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Winter in New York City: Who Is Responsible for Keeping Icy Sidewalks Clear?

New York City residents know to beware when walking on sidewalks after a snowfall. But just because most New Yorkers have experienced wintry conditions before, however, does not mean that accidents do not occur. Even pedestrians walking carefully can suffer a fall on the slick surfaces that come with unmaintained sidewalks and parking lots during winter.

In order to prevent injuries from slips and falls on icy sidewalks, New York City created a law in 2003 that imposed a duty for property owners to maintain their adjoining portion of the sidewalk in "a reasonably safe condition." This includes removing ice, snow, dirt or any other hazard. Property owners also have a duty to replace or correct any defects in the sidewalk, such as potholes. Commercial property owners must also remove snow and ice from parking lots and inside the store itself. For example, a grocery store must keep its aisles free from hazards and any connected parking lots clear.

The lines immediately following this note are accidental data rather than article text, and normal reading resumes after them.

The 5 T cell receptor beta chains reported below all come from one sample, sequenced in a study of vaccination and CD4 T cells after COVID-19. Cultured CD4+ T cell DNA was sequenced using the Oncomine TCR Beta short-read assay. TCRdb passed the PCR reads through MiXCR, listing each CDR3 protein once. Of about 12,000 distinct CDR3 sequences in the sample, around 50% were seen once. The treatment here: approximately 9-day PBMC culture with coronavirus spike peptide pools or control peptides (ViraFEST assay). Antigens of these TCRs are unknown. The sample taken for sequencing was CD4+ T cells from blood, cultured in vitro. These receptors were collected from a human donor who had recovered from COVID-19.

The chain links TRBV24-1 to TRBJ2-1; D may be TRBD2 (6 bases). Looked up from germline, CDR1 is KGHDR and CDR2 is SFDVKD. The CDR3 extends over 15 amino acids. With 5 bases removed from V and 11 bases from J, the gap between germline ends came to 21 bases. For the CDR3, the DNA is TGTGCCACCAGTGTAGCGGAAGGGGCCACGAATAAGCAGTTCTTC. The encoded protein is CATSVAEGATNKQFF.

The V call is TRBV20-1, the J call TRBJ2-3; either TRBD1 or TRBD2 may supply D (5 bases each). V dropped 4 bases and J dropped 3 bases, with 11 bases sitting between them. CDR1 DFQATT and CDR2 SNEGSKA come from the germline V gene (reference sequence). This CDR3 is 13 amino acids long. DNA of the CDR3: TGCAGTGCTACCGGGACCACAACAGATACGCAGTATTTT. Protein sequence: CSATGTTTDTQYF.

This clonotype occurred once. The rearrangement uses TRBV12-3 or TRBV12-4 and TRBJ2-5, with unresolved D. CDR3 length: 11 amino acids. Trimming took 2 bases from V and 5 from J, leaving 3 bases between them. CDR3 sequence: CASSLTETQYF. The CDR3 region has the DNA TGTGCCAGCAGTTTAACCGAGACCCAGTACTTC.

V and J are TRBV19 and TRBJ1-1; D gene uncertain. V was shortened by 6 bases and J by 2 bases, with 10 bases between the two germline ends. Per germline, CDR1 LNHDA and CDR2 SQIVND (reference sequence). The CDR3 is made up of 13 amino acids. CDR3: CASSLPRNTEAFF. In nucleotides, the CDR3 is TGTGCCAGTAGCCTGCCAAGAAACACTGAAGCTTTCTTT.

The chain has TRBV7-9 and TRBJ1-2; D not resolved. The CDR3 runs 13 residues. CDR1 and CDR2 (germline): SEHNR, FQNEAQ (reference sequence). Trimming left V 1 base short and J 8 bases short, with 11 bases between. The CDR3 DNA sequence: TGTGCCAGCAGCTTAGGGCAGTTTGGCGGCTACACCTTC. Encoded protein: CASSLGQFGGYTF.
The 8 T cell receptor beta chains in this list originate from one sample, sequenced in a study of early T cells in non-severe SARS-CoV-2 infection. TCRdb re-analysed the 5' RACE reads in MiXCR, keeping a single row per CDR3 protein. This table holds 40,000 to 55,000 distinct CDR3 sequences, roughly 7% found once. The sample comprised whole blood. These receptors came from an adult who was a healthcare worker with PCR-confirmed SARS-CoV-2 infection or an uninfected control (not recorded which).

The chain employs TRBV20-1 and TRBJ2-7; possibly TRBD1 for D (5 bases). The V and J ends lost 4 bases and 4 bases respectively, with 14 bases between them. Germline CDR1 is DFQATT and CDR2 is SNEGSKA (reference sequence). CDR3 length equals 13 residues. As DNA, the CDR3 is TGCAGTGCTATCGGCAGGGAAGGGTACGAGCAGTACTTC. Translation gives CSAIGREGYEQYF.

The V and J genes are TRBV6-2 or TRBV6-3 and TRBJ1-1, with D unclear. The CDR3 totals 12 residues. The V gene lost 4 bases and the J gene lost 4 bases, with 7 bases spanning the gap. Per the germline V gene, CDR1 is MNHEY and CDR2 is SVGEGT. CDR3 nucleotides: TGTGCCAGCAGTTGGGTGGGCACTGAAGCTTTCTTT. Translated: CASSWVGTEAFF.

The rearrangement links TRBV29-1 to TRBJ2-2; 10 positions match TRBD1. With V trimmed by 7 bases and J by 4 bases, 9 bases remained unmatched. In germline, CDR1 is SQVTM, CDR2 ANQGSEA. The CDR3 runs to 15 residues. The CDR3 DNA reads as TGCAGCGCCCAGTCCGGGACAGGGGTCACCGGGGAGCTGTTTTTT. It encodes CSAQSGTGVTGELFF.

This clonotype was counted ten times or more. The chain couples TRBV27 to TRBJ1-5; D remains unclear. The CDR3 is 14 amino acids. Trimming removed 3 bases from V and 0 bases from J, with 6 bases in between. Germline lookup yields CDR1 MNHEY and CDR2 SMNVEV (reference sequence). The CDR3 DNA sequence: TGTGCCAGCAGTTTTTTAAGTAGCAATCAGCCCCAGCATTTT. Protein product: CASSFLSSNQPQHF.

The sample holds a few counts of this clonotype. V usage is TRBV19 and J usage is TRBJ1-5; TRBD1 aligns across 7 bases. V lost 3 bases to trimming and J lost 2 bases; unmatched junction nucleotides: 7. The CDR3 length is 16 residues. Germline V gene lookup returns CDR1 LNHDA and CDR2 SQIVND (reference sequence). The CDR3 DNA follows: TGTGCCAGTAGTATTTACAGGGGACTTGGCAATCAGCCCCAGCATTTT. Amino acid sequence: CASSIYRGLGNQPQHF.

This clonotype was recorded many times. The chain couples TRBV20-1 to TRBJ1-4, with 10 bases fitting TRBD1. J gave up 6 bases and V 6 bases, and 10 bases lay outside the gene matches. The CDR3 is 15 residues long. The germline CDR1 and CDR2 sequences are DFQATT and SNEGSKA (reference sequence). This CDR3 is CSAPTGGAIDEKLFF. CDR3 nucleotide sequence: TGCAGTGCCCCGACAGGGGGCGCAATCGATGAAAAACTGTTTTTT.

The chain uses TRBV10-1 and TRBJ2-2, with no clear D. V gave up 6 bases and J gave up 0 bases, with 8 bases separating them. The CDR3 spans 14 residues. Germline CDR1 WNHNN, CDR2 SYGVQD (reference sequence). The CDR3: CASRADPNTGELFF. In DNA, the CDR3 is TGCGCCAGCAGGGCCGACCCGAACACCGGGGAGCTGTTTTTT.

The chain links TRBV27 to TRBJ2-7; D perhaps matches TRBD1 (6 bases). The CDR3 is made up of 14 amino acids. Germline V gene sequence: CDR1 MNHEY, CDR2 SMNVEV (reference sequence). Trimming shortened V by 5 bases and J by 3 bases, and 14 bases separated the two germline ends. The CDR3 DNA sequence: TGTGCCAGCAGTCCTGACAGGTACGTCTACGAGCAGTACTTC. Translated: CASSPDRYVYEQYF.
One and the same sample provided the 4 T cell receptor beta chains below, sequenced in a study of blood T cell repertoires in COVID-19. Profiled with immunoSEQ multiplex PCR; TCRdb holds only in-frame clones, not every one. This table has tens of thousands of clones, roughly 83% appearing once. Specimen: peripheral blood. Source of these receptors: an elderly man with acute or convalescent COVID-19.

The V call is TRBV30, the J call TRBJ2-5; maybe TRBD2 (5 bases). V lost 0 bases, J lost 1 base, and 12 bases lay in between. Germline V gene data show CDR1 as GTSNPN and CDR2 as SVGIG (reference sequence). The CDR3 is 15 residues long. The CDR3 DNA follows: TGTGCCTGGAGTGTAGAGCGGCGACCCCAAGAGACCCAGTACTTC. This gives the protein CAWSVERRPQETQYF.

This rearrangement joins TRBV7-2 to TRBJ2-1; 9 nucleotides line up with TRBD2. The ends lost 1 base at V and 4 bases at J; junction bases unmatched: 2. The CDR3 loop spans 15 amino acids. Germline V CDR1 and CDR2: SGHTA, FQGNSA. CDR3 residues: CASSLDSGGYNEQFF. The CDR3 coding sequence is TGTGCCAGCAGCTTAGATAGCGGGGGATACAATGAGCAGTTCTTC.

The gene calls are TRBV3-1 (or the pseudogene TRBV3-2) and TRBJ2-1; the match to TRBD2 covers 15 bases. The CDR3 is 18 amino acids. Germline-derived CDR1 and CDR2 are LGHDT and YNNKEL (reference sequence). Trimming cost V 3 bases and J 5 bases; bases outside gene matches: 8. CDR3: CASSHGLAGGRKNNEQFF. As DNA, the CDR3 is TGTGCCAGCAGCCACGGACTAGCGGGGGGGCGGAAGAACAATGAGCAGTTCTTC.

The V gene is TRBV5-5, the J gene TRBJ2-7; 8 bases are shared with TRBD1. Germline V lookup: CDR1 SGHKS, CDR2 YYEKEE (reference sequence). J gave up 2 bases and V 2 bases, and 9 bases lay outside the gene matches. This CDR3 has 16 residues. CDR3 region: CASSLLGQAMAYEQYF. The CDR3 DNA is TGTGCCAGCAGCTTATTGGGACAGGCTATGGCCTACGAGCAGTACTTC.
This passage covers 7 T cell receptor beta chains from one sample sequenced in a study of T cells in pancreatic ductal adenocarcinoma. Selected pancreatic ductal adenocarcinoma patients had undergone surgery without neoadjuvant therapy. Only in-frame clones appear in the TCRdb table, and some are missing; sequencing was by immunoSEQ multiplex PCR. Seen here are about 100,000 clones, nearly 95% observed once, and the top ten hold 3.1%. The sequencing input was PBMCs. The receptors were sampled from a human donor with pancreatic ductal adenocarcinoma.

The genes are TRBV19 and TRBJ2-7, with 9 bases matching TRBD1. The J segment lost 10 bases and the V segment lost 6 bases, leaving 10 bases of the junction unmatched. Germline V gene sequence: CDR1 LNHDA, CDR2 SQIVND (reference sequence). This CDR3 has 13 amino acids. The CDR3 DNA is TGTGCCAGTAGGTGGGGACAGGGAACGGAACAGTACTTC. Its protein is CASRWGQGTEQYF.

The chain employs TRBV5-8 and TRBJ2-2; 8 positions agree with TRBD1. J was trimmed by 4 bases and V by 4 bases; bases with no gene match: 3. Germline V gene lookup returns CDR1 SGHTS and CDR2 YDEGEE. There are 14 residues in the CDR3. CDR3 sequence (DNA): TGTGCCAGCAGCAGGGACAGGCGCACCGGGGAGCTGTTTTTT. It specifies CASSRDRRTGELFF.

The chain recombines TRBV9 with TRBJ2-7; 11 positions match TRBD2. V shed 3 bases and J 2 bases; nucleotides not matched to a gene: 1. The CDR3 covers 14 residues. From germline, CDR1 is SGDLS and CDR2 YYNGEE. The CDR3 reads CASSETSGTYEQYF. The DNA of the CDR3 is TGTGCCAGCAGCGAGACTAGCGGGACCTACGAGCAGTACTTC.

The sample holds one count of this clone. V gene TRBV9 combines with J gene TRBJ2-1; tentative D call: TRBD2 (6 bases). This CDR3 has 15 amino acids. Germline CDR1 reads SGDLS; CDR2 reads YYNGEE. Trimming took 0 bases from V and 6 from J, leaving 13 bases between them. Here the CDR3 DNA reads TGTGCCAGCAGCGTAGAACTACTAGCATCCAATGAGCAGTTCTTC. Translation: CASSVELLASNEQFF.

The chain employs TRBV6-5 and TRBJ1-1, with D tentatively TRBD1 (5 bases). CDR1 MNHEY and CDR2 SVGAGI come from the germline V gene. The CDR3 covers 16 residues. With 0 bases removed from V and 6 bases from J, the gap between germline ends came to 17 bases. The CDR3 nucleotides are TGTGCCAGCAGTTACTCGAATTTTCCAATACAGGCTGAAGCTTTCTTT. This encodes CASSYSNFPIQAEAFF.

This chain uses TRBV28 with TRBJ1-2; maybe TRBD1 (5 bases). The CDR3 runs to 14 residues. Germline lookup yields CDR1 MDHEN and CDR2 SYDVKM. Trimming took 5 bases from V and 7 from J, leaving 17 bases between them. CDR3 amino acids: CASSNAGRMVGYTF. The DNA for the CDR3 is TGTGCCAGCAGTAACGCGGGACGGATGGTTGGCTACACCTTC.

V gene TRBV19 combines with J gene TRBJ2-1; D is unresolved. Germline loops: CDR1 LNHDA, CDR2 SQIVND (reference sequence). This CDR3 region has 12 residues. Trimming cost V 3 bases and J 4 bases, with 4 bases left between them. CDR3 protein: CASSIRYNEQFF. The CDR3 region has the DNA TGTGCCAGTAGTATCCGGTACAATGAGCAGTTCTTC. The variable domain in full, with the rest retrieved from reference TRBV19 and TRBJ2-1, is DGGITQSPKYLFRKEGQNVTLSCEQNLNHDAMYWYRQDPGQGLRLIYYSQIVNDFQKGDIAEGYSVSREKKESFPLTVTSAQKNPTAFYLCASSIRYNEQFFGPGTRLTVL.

If the property owner does not keep the property in a reasonably safe condition, he or she can be held responsible for an injury resulting from a slip or fall.

Requirements to Recover Damages for Slip and Falls in Ice or Snow in NY

A person's natural tendency after a fall due to ice is to shrug it off and pretend like it never happened. Yet, a fall can be more than embarrassing; serious injuries can occur even if they are not readily apparent at the time.

Of course, not all snow or ice slip and falls will result in a lawsuit. However, when a serious injury does occur because of the fault or negligence of a commercial property owner, the victim may be able to receive compensation to help with medical expenses and other costs associated with the injury. A slip-and-fall victim can recover if the injury that occurred was a foreseeable result of the dangerous condition, and the property owner:

  • Caused the dangerous condition
  • Knew of the dangerous condition
  • Should have known of the dangerous condition

The "should have known" requirement depends largely on the length of time the dangerous condition existed. For example, if surrounding property owners had all removed snow and ice from their sidewalks at the time of the injury, it would be evidence that the lone property owner who failed to act was negligent.

In cases of injuries involving private property and negligent property owners, it also can be difficult to prove slip-and-fall cases. If you have been injured because of the failure of a property owner to remove ice and snow, contact an experienced premises liability attorney to explore your legal options.

Contact trolman, glaser & lichtman, PC

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